14. Piers Morgan is retweeting and eliciting responses of assent from his fanbase, that he is "saying what we're all thinking." The phrase "Saying what we're all thinking" is -- pun intended -- a pretty telling phrase.

15. There are many things to be said about "difficult," outspoken women and "playing the game" in entertainment, or about Tidal versus Spotify versus Apple and publicity advantage. There are many things to be said about the artistic and entertainment value of "Anaconda," and its female-driven contemporaries. There's a lot to be said about Taylor Swift; piling-on Taylor Swift; and Taylor Swift and the people who hate her. Hell, there are many things we can say about Nicki Minaj's body, her agency over body, and the loss of control over one's body once fame is factored in. Piers Morgan would rather just not. He would rather tout his gun-control bonafides than do the work and engage with these obvious and lingering issues that Minaj and others have brought repeatedly to light.

16. Just as Morgan couldn't be bothered to Minaj's actual qualms with Institution (that of awards shows, sexism and industry, institutional racism and commerce, power in capitalism, people of color in art, feminism versus femininity, beauty norms, cultural appropriation, "girls" in the music industry, etc.) you should not bother with the rest.

17. Why give this behavior additional attention? Not only is it important to engage with popular culture -- to understand why things are popular, and why pop music is a reflection of corporate and individual self -- but it is important to engage with pop culture and pop criticism with respect. Race and gender are ever-present in popular music, but give easy way to racism and sexism, which belittles our A&E. Pop culture deserves better.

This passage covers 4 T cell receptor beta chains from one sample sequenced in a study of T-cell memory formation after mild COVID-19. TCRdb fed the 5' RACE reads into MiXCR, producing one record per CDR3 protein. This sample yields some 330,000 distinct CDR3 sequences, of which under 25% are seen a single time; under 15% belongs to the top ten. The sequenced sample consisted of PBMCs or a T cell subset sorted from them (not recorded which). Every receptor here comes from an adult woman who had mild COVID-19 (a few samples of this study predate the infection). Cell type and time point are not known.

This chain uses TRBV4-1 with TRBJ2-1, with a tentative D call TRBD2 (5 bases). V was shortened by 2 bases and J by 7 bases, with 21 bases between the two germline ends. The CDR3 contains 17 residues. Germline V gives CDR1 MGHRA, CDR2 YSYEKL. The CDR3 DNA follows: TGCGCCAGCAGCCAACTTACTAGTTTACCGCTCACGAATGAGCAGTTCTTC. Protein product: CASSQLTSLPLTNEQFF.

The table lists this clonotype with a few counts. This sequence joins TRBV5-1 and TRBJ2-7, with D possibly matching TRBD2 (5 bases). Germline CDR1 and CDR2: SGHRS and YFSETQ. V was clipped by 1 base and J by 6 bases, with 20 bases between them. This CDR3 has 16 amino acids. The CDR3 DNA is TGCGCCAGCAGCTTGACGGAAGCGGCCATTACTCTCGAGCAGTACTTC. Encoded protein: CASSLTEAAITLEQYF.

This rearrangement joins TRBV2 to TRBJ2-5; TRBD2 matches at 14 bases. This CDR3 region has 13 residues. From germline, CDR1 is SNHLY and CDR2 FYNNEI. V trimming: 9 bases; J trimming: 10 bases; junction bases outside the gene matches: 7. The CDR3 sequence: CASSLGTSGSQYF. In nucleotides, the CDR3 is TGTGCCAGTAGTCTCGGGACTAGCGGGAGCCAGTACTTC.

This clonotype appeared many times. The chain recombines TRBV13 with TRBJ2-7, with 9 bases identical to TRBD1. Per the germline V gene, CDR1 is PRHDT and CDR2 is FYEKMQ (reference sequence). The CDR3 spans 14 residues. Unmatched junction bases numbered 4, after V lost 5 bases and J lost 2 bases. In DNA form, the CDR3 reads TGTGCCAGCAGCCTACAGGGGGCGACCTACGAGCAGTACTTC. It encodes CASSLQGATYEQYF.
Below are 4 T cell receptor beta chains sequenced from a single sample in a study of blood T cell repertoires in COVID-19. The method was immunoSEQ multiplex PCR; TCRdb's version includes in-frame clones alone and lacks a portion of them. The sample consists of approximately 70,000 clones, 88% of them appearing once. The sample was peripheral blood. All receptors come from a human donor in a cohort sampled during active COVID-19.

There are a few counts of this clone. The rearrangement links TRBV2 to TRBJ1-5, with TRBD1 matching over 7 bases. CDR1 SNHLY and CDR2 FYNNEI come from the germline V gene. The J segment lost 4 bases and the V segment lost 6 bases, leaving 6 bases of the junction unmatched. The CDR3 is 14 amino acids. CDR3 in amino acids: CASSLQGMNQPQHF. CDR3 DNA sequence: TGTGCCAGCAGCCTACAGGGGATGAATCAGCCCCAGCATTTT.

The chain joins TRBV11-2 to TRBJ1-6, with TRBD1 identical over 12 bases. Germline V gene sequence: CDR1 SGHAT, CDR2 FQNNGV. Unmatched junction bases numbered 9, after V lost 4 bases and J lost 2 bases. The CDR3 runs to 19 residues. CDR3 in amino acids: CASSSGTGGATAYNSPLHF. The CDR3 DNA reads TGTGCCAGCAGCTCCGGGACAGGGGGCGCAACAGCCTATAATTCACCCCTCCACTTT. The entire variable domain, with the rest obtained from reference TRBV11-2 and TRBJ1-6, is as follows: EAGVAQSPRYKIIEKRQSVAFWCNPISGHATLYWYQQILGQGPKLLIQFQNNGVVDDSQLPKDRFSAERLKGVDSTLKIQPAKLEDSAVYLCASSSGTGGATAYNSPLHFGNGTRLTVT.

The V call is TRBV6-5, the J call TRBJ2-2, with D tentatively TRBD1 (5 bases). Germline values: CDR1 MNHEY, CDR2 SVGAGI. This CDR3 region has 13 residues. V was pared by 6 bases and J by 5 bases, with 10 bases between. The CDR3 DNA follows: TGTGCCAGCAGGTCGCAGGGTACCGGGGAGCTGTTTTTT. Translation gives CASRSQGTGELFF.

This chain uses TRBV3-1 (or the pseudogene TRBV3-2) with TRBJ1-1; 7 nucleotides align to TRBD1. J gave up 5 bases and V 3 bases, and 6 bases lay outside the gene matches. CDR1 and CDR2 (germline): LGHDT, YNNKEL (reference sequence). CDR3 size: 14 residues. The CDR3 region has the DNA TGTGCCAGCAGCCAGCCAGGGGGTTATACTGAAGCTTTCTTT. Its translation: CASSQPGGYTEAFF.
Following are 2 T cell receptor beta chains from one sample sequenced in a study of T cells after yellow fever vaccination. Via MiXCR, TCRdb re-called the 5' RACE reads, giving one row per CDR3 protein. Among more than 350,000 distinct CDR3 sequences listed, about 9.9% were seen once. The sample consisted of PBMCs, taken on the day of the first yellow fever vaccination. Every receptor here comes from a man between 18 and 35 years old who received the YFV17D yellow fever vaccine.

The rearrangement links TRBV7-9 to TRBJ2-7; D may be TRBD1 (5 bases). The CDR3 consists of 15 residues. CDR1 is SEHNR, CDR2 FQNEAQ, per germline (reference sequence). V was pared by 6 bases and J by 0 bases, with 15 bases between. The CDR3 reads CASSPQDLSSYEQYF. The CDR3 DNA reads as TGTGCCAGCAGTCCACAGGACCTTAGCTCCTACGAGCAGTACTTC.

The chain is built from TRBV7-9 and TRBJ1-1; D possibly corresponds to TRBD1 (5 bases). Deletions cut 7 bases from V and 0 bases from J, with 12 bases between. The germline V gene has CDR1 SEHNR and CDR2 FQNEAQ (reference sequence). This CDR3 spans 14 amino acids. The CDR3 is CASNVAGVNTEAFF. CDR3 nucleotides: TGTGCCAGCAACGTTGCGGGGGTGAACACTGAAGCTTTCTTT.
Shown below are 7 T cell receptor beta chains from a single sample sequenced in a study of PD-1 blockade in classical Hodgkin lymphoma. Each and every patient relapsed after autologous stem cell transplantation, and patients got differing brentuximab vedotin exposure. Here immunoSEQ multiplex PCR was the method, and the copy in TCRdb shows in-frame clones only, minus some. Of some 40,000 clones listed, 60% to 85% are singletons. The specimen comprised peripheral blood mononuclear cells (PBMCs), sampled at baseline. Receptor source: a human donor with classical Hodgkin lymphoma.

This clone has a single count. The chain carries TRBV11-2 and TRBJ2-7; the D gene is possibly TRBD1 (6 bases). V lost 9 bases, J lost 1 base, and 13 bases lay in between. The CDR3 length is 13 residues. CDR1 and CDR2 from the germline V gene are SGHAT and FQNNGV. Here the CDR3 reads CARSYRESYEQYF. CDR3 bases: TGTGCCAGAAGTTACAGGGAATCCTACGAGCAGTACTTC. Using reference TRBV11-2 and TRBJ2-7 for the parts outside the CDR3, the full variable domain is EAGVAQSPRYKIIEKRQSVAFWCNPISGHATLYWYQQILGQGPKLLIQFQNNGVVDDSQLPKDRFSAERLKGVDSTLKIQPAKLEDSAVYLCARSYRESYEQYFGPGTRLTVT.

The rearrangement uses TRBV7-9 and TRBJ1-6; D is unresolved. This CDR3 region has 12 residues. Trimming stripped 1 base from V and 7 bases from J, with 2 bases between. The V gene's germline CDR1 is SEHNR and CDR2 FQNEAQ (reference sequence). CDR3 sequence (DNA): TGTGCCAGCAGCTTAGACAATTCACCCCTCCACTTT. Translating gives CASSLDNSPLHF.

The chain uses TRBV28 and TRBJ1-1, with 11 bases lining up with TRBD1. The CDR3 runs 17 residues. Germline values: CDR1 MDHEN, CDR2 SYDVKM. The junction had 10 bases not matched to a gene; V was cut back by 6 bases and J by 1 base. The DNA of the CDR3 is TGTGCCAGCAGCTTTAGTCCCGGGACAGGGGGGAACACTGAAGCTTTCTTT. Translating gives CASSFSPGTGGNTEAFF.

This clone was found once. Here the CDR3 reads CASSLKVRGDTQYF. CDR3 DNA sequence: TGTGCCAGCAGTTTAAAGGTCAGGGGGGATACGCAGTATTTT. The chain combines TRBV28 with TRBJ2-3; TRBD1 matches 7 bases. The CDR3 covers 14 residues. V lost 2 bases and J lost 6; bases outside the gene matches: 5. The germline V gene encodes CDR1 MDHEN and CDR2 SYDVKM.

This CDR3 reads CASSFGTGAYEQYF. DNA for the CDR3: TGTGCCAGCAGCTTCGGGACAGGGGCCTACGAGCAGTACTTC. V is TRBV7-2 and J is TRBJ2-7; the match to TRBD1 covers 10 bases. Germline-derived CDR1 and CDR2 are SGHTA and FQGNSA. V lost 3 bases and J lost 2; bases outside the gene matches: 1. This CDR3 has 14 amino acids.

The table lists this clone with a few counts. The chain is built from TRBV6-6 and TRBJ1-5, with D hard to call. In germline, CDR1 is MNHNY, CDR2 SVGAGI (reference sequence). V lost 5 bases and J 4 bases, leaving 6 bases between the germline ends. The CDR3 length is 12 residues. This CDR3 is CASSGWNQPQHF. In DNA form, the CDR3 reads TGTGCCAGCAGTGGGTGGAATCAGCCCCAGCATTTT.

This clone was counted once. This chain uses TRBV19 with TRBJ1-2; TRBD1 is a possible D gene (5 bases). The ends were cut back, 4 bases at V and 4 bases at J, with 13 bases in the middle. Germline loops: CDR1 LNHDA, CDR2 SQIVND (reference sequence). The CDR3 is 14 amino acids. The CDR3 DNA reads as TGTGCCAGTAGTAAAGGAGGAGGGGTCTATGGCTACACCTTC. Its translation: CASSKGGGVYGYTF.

UPDATE: Piers Morgan has responded to this critique on Twitter.

I will admit, I was being glib when I "favorited" his Tweet.

And now, to the part where he exercises his grasp on coded, gendered and insulting language.

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Thanks, Internet: Here's Miss Piggy mashed-up with Rihanna's 'BBHMM'

Thanks, Internet: Here's Miss Piggy mashed-up with Rihanna's 'BBHMM'

 

Watch Miss Piggy Sing Rihanna’s ‘BBHMM’

Presenting Miss Piggy, the baddest member of The Muppets, singing Rihanna's #BBHMM.

Posted by Vulture on Monday, July 20, 2015

The internet is stupid. The internet is wondrous.

Here is a mash-up of "The Muppets'" Miss Piggy "singing" Rihanna's "BBHMM," better known as "Bitch Better Have My Money."

Way less violent than Ri-Ri's video, just so you know. Don't act like you forgot.